I expect that the towns were a pretty quiet backwater when Rick Steves (www.ricksteves.com) stumbled upon them back in the day. The towns were probably slowly dying. He began to write about them in his guide books, and soon the tourists began to show up in ever greater numbers. Many guidebooks hardly even mention the region - a page, maybe, as a side trip from Genoa. But Rick's faithful followers come in droves and the area is over run with tourists. Its quite astonishing.
A further oddity of the area is due to a natural disaster. Two years ago there were torrential rains in the area, causing landslides and flooding in two of the towns. It has taken a huge amount of work, but Monterosso and Vernazza have been able to repair the damage and remain open for business. Both towns have wound up with an oddly Disney like air to them - everything is spiffy and new. The old buildings have been repaired, so they are still old buildings, but the paint is fresh and clean and everything looks just a little too perfect. A trip to the harbour to take pictures of the rustic old fishing fleet reveals a small flotilla of brand new shiny boats.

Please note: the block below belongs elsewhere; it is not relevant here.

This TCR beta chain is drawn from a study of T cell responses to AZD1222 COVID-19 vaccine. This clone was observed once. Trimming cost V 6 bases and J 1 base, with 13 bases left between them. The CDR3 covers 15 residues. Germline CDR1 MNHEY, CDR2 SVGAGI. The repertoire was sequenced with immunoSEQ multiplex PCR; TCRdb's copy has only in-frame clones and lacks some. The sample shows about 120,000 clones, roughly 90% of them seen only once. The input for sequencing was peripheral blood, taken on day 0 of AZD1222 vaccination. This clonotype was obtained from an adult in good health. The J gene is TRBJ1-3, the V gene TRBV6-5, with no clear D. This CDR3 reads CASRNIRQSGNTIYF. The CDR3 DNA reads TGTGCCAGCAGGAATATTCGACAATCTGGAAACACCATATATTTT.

Hordes of tourists and a certain unreal charm - that may be true. But it is a beautiful part of the world.
Pretty, huh? I guess we'll forgive Mr. Steves for sending the whole world to visit.
What's that? Did we hike the famous paths between the towns? Well..... not so much. Paths are still susceptible to landslides and erosion. The most level path - the Via della amore is currently completely closed and awaiting repair. We arrived during a cycle of tremendous rain storms, which meant all the other paths were closed until the morning we were leaving. Greg made the 90 minute walk up and over from Monterosso to Vernazza. The rest of us enjoyed the vineyard walk above Manorola and left it at that.